• Content count

  • Joined

  • Last visited

About jwvolz

  • Birthday May 23

Profile Information

  • Gender
  • Location
    Pennsylvania, USA

Recent Profile Visitors

442 profile views
  1. If you want to stay with Caldercraft I'd recommend the bomb vessel Granado. A little less complex and smaller than Agamemnon. My build log is in my signature. I made a number of changes to the kit, including substituting boxwood for the hull planking. Bob "rafine" has just completed a very nice build of her as well, if you'd like to see another example of what can be done with the kit. It's a neat looking vessel, with just enough complexity and decoration. Highly recommended.
  2. No problem using the photo Doug. If you decide on PDN first and have any questions, just ask.
  3. Well, clearly I've built the PDN, photo above... The kit is generally good. I took some liberties with the carronades in terms of the carriages, and I added some extra details based of the original plans, as well as ship's boats. As you found the instructions are not nearly as good as what Chuck wrote for Syren, and Syren is a newer more comprehensive kit, but not everyone has been pleased with Model Expo's execution of some parts (carronades, quarter badges). There are obviously far more Syren build logs to learn from and ask questions of the builders. The PDN has a little easier rig if that's an issue. I think it's a coin flip. Either way, you'll get a ton of help on here if needed. At the end of the day technique is the same no matter the kit.
  4. Chuck: Add tan/sand type color to red to make it lighter and keep from going pink. Keeps it to the yellow side.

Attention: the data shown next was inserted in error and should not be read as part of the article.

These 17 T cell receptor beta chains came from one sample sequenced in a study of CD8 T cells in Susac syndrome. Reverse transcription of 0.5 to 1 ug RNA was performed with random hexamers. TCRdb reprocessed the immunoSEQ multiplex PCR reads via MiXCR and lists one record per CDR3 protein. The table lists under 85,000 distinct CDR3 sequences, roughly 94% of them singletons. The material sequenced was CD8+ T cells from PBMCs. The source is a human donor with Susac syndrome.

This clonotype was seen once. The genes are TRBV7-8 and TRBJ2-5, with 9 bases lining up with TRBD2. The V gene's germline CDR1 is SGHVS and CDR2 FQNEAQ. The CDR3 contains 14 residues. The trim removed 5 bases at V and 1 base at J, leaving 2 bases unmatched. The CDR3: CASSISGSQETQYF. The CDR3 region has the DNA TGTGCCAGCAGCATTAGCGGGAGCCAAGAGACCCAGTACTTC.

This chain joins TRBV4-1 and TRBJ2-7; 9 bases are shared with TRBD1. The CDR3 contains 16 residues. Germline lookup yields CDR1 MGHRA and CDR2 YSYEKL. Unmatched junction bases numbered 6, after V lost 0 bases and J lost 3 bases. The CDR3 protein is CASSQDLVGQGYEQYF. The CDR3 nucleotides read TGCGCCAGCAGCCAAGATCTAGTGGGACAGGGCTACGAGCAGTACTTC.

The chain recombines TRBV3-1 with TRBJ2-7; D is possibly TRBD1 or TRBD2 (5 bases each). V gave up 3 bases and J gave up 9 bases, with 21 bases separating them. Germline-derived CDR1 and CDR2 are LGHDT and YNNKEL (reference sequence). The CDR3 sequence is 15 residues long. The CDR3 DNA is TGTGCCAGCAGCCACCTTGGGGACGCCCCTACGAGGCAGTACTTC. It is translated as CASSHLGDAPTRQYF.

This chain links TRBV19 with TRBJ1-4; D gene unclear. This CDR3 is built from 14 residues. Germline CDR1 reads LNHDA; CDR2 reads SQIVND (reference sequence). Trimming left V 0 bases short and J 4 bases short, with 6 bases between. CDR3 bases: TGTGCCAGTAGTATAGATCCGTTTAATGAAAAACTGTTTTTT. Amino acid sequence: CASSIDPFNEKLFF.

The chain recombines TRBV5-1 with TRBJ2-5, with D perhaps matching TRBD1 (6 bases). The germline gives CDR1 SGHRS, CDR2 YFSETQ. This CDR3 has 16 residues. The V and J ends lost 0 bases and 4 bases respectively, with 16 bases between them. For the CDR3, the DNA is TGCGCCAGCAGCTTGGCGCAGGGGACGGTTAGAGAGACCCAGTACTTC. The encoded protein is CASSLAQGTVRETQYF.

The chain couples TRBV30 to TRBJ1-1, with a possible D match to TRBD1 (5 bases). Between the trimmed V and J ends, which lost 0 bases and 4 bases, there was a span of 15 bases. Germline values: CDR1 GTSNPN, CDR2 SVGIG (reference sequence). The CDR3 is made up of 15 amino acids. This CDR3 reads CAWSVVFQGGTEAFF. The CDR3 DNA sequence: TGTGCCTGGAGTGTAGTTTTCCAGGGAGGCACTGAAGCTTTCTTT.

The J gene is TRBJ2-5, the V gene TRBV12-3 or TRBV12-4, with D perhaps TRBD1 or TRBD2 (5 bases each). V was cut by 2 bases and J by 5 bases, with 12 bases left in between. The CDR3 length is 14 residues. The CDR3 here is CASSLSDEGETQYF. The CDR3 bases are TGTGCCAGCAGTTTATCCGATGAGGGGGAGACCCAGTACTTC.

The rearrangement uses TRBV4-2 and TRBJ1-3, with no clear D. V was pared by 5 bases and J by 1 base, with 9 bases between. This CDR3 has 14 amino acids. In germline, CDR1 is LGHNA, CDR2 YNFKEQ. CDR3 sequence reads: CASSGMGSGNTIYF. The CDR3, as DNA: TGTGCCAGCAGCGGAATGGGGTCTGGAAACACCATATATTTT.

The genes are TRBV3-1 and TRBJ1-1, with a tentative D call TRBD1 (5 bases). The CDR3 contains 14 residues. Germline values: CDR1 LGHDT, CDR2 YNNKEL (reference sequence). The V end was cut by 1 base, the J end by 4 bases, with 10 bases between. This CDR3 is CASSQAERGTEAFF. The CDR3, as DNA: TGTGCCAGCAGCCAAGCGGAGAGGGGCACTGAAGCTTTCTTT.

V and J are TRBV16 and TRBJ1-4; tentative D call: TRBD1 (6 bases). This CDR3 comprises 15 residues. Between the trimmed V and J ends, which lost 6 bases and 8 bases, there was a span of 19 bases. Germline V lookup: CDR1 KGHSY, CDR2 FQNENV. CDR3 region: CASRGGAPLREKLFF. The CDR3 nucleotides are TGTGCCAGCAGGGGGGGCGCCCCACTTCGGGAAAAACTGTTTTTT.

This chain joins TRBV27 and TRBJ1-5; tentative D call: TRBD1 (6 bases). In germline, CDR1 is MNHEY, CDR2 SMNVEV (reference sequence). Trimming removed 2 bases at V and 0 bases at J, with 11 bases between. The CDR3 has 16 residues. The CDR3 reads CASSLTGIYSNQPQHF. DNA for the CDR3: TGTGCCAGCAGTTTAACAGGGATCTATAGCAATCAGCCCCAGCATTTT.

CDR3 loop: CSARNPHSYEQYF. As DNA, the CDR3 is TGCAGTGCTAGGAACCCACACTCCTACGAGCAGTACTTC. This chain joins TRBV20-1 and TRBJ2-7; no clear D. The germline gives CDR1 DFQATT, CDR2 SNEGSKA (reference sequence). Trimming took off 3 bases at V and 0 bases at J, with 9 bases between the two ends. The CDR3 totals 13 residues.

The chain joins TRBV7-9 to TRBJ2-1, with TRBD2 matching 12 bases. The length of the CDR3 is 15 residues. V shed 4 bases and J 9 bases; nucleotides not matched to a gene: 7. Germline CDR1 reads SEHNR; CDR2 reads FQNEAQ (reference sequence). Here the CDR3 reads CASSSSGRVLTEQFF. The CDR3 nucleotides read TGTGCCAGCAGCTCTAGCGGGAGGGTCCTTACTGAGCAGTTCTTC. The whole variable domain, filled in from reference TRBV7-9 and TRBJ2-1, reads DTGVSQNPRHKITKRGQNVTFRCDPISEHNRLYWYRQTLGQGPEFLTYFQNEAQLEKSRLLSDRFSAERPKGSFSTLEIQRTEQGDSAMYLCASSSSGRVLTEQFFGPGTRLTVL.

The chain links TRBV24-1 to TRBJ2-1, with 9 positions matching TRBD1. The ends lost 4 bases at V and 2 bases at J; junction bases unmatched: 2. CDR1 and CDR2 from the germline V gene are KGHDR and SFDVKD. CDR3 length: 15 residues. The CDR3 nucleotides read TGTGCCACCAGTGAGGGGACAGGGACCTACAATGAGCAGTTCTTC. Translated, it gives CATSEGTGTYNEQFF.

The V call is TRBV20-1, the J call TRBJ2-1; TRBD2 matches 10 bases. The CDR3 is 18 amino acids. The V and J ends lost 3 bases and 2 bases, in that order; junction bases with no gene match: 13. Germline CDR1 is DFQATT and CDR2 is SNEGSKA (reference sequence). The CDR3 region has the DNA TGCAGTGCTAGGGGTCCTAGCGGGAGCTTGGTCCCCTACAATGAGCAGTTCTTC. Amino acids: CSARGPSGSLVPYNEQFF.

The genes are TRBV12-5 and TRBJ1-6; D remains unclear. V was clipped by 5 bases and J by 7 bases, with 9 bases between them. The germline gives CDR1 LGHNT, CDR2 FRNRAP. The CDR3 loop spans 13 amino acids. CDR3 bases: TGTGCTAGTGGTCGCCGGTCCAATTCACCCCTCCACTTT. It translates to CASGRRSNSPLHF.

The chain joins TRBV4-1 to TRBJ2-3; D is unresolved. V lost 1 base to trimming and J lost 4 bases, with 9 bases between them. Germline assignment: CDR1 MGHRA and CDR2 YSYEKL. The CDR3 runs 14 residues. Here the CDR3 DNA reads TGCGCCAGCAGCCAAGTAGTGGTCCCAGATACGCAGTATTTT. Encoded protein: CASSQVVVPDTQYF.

5. Yes, it is really pee... All in all it's not a bad experience doing it (differing sources say urine is sterile). It works rather quickly and there is no residual odor. I clear coated mine with Testor's dullcoat. Make sure the copper is very clean before application to avoid an inconsistent finish.
  6. Here's my take: Model Expo copper tape with nail pattern made from very small hypodermic tubing, so it is not raised, but rather shows the nail outline. Weathered with the "bodily fluid" method. There's more pictures of the copper and the stamping jig in my build log.
  7. Thanks for the photos Jason. The brig model had been acquired, but wasn't displayed yet the lest time I visited the USNA museum. I found that article awhile back in my research of the class. Interesting read and really shows the lack of hard information, as well as the changes that occurred over time in such a large class of ships.
  8. With the size of the class, and their designed purpose, particularly at a time when the RN was in massive build mode, the likelihood of am economical to build design seems to make sense.
  9. Alert with a square tuck from earlier in this very thread:
  10. I'm very intrigued now with the square vs. round tuck information, as like Jason, all the plans I've seen have the square tuck. This includes the Chapelle drawings in The History of the American Sailing Navy of the captured Epervier.
  11. Charlie, This is the stern of the Irene model at the US Naval Academy. I should say, I can't be sure the model you have the photo of is Scorpion or Irene, but it is clearly based off the Irene plans, due to the mid-ship lowered bulwarks,, raised forecastle and poop ( even higher than Cruzier class), deck layout and changes to stern.
  12. Charlie, That Epervier model has some issues, and they aren't limited to the figurehead, at least based on my research, so take that whole build with a grain of salt. The Irene model below it includes some of the changes after she was captured, which are documented in the Irene book, including the changes to the stern and head.